Democratic Dialogue: A Handbook for Practitioners aims to provide decision-makers, dialogue promoters and practitioners with a practical guide on how to organize, facilitate and assess dialogue processes. It combines conceptual and practical knowledge, while providing practitioners with an extensive repertoire of relevant tools, experiences and approaches adapted to the issue at stake, the local context and the stakeholders involved.
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More than a compilation of techniques, the Handbook provides the reader with a ‘how-to’ guide to organize a tailor-made dialogue from assessment to evaluation.
Focus on Practitioners
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From the beginning, the intended audience for the Handbook has been dialogue practitioners—that is, people actively or potentially engaged in organizing, facilitating or promoting dialogue work within their institutions and societies. These practitioners can be grouped into three broad categories.
- Decision-makers. Decision-makers are the people who have formal responsibility for addressing the challenges confronting society at many levels—local, national, regional and global. They are dialogue practitioners when they use dialogue as a means of fulfilling these responsibilities. While it is an important principle of democratic dialogue that everyone has ownership of and responsibility for addressing societal challenges, it is helpful to recognize that these practitioners often have a particularly important role to play in dialogue processes and their outcomes.
- Dialogue promoters. These are people who advance the case for using dialogue as a way to address societal challenges, not from positions of formal responsibility but as concerned parties with a stake in the outcomes. In national contexts, many of these practitioners are in intergovernmental organizations representing the international community, such as UNDP, the OAS and International IDEA. Alternatively, they may be in either of the two non-governmental sectors—business or civil society. Within civil society, people may be involved in the wide range of national and international non-profit organizations that address societal challenges from the perspective of the social sphere, as opposed to the economic or political spheres.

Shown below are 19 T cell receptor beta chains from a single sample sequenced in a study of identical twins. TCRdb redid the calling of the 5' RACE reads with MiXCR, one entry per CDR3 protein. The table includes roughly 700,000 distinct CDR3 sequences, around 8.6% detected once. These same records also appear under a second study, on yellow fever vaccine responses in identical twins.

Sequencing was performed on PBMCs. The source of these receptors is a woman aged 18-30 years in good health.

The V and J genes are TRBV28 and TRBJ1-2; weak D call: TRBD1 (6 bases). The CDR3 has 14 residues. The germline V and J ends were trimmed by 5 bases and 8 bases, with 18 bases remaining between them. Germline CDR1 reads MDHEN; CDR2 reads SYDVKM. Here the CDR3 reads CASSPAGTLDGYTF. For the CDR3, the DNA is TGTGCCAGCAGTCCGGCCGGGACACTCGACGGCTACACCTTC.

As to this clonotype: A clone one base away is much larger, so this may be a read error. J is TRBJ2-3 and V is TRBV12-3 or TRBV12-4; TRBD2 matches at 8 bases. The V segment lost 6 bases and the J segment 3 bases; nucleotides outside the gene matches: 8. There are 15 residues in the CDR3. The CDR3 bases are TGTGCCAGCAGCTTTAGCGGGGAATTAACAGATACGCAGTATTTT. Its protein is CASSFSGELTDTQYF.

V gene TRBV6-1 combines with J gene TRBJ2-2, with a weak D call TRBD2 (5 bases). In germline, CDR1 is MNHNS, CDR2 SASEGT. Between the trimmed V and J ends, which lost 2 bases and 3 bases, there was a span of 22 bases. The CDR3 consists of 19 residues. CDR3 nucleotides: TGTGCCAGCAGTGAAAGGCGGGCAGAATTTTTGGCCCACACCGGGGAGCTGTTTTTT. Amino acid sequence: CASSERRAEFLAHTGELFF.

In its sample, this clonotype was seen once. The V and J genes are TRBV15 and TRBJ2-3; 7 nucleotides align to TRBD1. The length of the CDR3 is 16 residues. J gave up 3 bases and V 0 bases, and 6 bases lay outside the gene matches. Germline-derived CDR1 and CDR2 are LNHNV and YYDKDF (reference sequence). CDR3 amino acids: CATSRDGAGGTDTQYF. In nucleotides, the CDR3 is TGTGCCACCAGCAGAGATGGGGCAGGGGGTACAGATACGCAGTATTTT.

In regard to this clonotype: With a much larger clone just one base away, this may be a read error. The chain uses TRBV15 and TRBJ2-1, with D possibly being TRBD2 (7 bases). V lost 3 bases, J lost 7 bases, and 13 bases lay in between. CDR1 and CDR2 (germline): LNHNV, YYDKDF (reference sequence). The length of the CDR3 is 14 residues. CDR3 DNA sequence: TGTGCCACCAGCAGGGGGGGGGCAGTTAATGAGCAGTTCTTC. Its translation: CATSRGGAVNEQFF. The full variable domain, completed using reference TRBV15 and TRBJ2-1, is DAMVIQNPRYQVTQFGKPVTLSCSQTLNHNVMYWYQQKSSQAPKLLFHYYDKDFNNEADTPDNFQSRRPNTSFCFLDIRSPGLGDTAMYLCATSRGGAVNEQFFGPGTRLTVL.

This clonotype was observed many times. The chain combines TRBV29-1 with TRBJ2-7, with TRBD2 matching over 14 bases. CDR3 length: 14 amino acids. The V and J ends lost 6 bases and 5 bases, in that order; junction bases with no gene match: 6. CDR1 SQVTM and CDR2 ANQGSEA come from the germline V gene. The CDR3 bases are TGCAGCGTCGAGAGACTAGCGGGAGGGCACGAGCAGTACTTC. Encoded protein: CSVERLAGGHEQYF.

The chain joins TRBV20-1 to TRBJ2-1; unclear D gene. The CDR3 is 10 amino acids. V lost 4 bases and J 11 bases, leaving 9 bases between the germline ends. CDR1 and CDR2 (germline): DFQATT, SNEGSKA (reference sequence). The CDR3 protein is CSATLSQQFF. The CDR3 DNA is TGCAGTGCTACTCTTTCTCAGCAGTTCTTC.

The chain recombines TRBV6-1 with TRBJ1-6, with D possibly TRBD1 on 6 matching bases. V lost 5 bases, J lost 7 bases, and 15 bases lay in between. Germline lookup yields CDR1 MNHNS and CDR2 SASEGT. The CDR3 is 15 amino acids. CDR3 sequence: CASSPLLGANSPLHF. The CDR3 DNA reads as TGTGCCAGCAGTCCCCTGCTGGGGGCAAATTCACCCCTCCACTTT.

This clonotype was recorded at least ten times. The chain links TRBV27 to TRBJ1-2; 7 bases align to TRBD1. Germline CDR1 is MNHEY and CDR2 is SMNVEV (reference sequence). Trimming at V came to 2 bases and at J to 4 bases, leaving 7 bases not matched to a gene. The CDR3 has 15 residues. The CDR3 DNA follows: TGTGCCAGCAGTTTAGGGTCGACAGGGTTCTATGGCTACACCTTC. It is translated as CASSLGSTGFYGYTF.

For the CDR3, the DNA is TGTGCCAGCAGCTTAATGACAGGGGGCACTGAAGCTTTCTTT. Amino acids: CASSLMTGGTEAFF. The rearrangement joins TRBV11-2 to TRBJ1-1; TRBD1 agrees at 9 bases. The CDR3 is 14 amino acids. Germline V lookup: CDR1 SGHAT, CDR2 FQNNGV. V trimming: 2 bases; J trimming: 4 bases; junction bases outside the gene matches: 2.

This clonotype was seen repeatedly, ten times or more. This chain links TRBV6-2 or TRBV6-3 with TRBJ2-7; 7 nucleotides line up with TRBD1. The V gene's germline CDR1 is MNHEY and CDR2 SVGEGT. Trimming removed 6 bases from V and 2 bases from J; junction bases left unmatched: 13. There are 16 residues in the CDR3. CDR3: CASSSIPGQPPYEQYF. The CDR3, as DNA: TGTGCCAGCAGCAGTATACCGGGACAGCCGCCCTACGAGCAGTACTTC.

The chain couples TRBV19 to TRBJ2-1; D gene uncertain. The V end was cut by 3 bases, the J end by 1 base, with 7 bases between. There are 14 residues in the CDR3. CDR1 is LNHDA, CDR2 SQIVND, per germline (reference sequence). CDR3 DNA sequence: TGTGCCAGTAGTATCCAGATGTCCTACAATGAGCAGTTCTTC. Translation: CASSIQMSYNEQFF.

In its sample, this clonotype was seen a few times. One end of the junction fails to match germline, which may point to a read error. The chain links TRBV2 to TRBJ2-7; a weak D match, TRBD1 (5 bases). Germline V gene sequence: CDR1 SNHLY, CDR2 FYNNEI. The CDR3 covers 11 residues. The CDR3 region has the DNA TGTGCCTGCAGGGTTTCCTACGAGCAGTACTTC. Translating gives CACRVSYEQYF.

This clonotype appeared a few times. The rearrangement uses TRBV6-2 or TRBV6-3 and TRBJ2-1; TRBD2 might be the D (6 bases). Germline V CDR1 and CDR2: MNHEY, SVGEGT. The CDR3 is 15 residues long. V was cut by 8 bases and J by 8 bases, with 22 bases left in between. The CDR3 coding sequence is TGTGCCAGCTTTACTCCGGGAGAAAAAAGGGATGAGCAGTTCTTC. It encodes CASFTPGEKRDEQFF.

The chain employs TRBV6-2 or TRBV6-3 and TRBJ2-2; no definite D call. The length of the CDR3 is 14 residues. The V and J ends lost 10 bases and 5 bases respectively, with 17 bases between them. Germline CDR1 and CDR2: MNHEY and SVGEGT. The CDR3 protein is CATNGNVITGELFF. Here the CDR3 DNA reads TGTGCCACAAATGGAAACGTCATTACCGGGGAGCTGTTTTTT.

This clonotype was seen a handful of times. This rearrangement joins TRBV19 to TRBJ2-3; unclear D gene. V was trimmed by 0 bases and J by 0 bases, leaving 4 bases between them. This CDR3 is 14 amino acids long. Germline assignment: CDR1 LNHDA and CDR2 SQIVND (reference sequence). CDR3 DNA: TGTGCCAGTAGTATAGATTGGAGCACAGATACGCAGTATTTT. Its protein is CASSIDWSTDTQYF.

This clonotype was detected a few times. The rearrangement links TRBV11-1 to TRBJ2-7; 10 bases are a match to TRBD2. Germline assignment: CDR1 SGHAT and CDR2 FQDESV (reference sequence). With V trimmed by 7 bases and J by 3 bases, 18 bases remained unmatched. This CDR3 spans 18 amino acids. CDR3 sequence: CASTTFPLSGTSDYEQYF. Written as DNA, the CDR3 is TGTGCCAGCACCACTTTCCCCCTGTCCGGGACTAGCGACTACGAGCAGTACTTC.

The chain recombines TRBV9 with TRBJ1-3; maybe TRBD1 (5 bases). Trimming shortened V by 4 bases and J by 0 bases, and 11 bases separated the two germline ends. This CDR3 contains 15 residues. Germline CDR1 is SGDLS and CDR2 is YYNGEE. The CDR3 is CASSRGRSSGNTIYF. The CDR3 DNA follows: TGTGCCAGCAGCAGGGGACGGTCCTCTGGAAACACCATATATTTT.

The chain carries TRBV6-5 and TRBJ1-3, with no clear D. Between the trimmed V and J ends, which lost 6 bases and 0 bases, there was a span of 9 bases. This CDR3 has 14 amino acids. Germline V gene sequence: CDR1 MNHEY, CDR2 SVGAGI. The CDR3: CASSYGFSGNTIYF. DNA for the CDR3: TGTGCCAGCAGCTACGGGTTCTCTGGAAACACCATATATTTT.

- Process experts. These are people who bring technical process expertise from a variety of disciplines to support dialogue initiatives, and who in many cases have devoted their careers to advancing the use of dialogue.
Because of this focus, the Handbook partners have made significant efforts to involve practitioners in developing its content. UNDP’s Regional Bureau for Latin America and the Caribbean (RBLAC) convened four practitioner workshops between 2000 and 2003 as part of its initiative to develop a ‘methodological platform’ for dialogue work. Some of these were co-organized, and the outcomes of other workshops in each institution have also enriched this Handbook.
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